Tap in the SubFloor, One Tile at a Time

I’m working with a dry basement (generally) but I did notice a little mold on the back of some of the knotty pine and drywall I moved from the original “finished” space.  The walls I took out had been built from the vinyl tile flooring straight up to the ceiling and attached to 2×2 furring strips that were bolted straight to the painted concrete walls.  I want to improve the insulation of the basement and also the air circulation so that no mold will form in dead air cold spaces.

I don’t have the head space to raise the floor level up much above its existing spot (and I don’t want to re-configure my stairs) but I am laying down a new sub-floor system.  I’m really pleased with the Dri-core sub floor system for this project.


This Canadian company makes these 2′ x 2′ tongue-in-groove panels that are a sandwich of textured plastic base bonded to an OSB top.  They interlock together to form a strong, stable, level base for the new flooring and break the conducting effect of standing on bare concrete.  The dimpled plastic on the bottom creates an air gap that allows any moist air or water to move through the space under the floor but is strong enough that I can build the new basement walls right on top of it (since they don’t carry any load).  I set the new floor and furring walls away from the concrete basement walls (a 1″ air gap) so that air can circulate around the whole system.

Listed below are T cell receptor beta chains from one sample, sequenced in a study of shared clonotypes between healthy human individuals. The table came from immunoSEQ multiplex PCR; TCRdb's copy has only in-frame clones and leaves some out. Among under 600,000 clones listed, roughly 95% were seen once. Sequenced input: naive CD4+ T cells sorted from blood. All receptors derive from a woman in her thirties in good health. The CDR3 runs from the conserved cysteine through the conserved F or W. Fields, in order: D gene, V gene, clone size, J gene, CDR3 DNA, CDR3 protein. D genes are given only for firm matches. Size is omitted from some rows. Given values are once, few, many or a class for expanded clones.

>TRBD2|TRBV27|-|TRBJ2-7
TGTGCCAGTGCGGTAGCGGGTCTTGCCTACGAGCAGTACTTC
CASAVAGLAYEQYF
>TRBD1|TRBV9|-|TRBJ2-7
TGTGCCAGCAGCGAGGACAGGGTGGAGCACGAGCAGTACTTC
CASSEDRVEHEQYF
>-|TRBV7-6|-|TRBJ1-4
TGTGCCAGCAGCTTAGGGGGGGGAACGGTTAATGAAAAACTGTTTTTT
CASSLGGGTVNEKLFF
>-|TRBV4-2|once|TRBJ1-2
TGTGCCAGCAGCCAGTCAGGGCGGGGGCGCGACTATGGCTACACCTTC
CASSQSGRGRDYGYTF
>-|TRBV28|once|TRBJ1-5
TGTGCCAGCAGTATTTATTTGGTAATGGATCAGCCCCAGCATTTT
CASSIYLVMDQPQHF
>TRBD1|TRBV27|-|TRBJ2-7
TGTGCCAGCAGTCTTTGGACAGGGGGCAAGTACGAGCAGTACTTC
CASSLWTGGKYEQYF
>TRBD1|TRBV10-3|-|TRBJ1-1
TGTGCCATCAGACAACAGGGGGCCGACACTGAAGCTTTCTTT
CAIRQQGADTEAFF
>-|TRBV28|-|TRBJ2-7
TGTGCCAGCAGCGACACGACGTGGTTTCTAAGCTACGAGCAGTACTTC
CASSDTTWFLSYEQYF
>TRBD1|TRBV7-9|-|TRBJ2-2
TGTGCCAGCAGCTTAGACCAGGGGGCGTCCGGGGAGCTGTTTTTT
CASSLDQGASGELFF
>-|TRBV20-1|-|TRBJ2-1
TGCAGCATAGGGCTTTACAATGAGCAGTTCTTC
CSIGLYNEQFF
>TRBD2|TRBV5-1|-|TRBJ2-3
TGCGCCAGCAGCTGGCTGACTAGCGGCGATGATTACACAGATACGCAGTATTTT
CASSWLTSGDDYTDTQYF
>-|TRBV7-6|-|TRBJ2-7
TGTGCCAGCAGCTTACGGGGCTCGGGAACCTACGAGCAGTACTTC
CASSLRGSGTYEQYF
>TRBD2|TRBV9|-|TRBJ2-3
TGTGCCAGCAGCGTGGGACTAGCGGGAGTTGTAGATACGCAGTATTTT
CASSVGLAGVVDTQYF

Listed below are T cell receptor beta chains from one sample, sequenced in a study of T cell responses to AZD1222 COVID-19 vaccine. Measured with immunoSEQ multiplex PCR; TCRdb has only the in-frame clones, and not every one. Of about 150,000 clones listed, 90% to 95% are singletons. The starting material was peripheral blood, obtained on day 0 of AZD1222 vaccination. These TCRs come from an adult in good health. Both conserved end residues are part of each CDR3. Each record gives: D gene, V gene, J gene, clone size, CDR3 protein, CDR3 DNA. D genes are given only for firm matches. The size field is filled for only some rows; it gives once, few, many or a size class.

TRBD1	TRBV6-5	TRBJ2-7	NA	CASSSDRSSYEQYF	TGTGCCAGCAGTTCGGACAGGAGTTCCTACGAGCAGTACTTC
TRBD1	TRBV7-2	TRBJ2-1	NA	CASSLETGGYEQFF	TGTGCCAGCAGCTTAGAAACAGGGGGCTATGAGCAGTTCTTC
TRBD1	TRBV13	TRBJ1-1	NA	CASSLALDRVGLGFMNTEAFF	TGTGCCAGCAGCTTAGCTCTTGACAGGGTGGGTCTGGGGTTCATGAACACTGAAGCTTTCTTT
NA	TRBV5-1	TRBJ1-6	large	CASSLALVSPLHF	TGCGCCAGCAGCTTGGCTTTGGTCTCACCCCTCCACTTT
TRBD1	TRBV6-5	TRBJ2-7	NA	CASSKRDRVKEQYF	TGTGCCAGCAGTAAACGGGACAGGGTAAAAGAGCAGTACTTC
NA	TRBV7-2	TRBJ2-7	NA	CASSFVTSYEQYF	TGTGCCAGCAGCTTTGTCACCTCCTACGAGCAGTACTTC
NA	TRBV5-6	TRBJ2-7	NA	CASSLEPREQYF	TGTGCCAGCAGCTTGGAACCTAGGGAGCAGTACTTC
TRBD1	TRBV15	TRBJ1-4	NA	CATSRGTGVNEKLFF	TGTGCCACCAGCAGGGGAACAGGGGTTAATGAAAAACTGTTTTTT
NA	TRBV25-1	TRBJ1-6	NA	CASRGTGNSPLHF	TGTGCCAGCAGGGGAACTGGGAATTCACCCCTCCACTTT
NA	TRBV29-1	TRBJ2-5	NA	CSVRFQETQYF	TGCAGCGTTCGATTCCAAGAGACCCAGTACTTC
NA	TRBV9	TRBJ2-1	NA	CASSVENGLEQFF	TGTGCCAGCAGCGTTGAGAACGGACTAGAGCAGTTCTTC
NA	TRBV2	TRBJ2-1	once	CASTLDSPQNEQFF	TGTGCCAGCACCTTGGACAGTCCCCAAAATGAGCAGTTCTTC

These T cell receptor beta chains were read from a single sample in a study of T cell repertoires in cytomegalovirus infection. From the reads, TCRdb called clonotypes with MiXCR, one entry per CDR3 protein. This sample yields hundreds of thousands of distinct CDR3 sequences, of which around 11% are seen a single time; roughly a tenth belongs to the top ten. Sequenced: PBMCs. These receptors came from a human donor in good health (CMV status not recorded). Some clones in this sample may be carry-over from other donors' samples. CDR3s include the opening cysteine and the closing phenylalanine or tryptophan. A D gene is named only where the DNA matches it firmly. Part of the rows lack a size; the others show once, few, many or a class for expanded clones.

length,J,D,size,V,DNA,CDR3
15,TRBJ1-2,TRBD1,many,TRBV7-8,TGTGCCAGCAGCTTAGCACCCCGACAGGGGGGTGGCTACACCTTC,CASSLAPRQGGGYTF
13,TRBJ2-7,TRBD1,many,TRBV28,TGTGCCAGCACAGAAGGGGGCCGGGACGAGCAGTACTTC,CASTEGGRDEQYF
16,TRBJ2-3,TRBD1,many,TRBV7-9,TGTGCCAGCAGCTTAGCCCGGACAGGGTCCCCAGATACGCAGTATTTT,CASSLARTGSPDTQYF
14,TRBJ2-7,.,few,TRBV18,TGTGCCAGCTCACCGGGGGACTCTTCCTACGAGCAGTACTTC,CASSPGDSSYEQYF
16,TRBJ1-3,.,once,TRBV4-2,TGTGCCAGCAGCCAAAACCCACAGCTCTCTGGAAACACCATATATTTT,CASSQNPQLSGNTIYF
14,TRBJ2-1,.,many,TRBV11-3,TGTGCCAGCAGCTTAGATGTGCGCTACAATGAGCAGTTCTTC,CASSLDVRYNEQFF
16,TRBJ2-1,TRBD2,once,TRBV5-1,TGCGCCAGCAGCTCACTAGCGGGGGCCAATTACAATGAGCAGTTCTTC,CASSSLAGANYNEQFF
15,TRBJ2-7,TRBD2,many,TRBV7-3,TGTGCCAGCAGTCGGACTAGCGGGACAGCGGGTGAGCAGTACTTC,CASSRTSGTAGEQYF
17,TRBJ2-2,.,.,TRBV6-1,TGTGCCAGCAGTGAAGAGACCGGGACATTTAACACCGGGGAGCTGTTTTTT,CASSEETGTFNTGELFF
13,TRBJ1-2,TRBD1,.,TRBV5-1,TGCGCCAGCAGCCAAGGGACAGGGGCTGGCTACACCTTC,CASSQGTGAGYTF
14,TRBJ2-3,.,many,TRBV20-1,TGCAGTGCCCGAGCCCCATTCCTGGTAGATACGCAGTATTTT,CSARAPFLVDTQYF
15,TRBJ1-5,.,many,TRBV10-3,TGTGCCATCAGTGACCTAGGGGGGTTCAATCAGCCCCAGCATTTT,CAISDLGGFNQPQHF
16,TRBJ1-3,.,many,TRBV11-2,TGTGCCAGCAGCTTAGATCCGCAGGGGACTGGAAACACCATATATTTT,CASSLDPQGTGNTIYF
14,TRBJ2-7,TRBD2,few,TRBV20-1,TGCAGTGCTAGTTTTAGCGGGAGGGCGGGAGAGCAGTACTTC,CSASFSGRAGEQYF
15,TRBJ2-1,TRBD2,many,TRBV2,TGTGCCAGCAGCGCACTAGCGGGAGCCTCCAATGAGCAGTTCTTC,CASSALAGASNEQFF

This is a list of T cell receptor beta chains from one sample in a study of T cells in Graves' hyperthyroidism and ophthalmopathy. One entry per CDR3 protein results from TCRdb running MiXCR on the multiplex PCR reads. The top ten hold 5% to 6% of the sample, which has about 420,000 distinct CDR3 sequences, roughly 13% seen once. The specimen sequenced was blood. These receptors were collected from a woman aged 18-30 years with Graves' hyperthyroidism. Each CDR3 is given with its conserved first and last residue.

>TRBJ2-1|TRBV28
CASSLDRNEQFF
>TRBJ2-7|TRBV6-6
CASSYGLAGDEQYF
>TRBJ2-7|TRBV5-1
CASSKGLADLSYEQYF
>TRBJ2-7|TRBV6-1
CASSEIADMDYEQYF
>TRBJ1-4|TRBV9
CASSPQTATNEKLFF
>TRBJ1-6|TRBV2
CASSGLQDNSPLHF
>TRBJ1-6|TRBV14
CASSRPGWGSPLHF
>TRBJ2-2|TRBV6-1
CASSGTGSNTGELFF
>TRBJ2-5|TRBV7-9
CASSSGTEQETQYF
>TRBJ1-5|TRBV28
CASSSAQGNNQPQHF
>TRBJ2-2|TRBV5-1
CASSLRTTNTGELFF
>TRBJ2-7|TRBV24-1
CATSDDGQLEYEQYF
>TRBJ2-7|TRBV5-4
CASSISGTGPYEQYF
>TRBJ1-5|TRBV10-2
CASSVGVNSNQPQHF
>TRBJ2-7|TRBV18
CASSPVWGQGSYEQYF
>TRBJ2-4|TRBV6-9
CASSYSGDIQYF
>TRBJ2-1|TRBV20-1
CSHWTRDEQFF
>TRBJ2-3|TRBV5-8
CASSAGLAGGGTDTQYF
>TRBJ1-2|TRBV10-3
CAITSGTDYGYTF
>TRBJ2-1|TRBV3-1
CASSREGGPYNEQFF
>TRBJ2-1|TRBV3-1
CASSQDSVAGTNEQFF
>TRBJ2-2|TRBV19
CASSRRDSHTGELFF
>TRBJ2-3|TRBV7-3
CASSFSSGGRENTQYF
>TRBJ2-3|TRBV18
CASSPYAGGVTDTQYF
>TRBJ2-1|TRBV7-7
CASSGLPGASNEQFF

I could have accomplished a similar result with rolled sheets of dimpled plastic and 4′ x 8′ sheets of OSB but I like d the modular nature of this system and the tongue in groove aspect.

Installing the system was fun and easy.  I got to use the super fun new miter saw we just added to the family tool collection.  Since it operates on a slide, it was able to cut more than half way through a panel so it was easy to chop, rotate 180 degrees and chop again.  More complex cuts – like fitting the units in around the plumbing elements in the floor – took the jig saw.

Here is dad blocking the edge of the shower enclosure floor while I tap in some custom pieces around the shower drain opening.  Can’t wait to start locking it down with the base plates for the new walls!

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